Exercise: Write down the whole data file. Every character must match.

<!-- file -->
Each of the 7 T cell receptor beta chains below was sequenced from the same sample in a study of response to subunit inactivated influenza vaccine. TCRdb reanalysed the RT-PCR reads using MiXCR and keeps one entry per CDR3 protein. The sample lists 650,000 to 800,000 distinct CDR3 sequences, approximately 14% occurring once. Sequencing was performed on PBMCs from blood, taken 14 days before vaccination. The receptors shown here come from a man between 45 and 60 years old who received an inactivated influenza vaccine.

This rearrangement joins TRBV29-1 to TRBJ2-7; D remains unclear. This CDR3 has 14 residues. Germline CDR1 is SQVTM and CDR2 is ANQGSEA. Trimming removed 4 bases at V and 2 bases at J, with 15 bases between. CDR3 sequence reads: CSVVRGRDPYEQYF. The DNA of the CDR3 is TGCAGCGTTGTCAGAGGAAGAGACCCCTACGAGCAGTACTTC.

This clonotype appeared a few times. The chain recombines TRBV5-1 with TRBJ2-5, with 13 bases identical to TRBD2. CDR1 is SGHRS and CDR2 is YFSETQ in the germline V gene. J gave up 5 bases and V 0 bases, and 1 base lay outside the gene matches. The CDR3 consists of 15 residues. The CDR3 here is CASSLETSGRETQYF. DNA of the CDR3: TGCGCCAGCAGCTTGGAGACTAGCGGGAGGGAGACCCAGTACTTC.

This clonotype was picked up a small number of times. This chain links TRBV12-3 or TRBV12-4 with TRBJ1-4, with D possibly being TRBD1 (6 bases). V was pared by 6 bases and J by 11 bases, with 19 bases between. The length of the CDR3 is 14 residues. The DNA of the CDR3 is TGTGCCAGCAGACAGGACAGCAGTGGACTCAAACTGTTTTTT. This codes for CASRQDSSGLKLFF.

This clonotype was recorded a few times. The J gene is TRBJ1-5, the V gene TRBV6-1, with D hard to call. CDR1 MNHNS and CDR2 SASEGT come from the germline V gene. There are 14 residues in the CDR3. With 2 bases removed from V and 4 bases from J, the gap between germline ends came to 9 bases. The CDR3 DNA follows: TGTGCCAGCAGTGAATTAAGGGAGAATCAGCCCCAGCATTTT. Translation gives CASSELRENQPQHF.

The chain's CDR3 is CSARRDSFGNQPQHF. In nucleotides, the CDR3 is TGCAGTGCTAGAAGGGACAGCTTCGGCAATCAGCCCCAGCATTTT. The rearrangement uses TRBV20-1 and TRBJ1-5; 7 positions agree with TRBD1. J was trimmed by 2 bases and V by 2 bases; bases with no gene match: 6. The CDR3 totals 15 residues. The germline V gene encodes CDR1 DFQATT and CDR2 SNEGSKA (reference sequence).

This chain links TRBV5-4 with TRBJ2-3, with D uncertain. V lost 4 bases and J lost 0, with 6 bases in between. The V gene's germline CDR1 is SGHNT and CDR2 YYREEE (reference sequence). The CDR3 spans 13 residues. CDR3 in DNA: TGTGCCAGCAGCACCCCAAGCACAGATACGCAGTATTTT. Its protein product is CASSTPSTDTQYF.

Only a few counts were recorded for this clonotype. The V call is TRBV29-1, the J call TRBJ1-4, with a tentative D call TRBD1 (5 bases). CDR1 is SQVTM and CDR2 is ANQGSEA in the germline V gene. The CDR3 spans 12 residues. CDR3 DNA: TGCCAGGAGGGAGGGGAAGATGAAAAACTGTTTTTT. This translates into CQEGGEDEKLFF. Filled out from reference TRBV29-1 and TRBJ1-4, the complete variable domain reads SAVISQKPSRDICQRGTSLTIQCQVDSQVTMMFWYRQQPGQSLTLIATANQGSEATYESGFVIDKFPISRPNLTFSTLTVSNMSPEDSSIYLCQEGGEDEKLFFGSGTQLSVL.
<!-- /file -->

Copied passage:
Each of the 7 T cell receptor beta chains below was sequenced from the same sample in a study of response to subunit inactivated influenza vaccine. TCRdb reanalysed the RT-PCR reads using MiXCR and keeps one entry per CDR3 protein. The sample lists 650,000 to 800,000 distinct CDR3 sequences, approximately 14% occurring once. Sequencing was performed on PBMCs from blood, taken 14 days before vaccination. The receptors shown here come from a man between 45 and 60 years old who received an inactivated influenza vaccine.

This rearrangement joins TRBV29-1 to TRBJ2-7; D remains unclear. This CDR3 has 14 residues. Germline CDR1 is SQVTM and CDR2 is ANQGSEA. Trimming removed 4 bases at V and 2 bases at J, with 15 bases between. CDR3 sequence reads: CSVVRGRDPYEQYF. The DNA of the CDR3 is TGCAGCGTTGTCAGAGGAAGAGACCCCTACGAGCAGTACTTC.

This clonotype appeared a few times. The chain recombines TRBV5-1 with TRBJ2-5, with 13 bases identical to TRBD2. CDR1 is SGHRS and CDR2 is YFSETQ in the germline V gene. J gave up 5 bases and V 0 bases, and 1 base lay outside the gene matches. The CDR3 consists of 15 residues. The CDR3 here is CASSLETSGRETQYF. DNA of the CDR3: TGCGCCAGCAGCTTGGAGACTAGCGGGAGGGAGACCCAGTACTTC.

This clonotype was picked up a small number of times. This chain links TRBV12-3 or TRBV12-4 with TRBJ1-4, with D possibly being TRBD1 (6 bases). V was pared by 6 bases and J by 11 bases, with 19 bases between. The length of the CDR3 is 14 residues. The DNA of the CDR3 is TGTGCCAGCAGACAGGACAGCAGTGGACTCAAACTGTTTTTT. This codes for CASRQDSSGLKLFF.

This clonotype was recorded a few times. The J gene is TRBJ1-5, the V gene TRBV6-1, with D hard to call. CDR1 MNHNS and CDR2 SASEGT come from the germline V gene. There are 14 residues in the CDR3. With 2 bases removed from V and 4 bases from J, the gap between germline ends came to 9 bases. The CDR3 DNA follows: TGTGCCAGCAGTGAATTAAGGGAGAATCAGCCCCAGCATTTT. Translation gives CASSELRENQPQHF.

The chain's CDR3 is CSARRDSFGNQPQHF. In nucleotides, the CDR3 is TGCAGTGCTAGAAGGGACAGCTTCGGCAATCAGCCCCAGCATTTT. The rearrangement uses TRBV20-1 and TRBJ1-5; 7 positions agree with TRBD1. J was trimmed by 2 bases and V by 2 bases; bases with no gene match: 6. The CDR3 totals 15 residues. The germline V gene encodes CDR1 DFQATT and CDR2 SNEGSKA (reference sequence).

This chain links TRBV5-4 with TRBJ2-3, with D uncertain. V lost 4 bases and J lost 0, with 6 bases in between. The V gene's germline CDR1 is SGHNT and CDR2 YYREEE (reference sequence). The CDR3 spans 13 residues. CDR3 in DNA: TGTGCCAGCAGCACCCCAAGCACAGATACGCAGTATTTT. Its protein product is CASSTPSTDTQYF.

Only a few counts were recorded for this clonotype. The V call is TRBV29-1, the J call TRBJ1-4, with a tentative D call TRBD1 (5 bases). CDR1 is SQVTM and CDR2 is ANQGSEA in the germline V gene. The CDR3 spans 12 residues. CDR3 DNA: TGCCAGGAGGGAGGGGAAGATGAAAAACTGTTTTTT. This translates into CQEGGEDEKLFF. Filled out from reference TRBV29-1 and TRBJ1-4, the complete variable domain reads SAVISQKPSRDICQRGTSLTIQCQVDSQVTMMFWYRQQPGQSLTLIATANQGSEATYESGFVIDKFPISRPNLTFSTLTVSNMSPEDSSIYLCQEGGEDEKLFFGSGTQLSVL.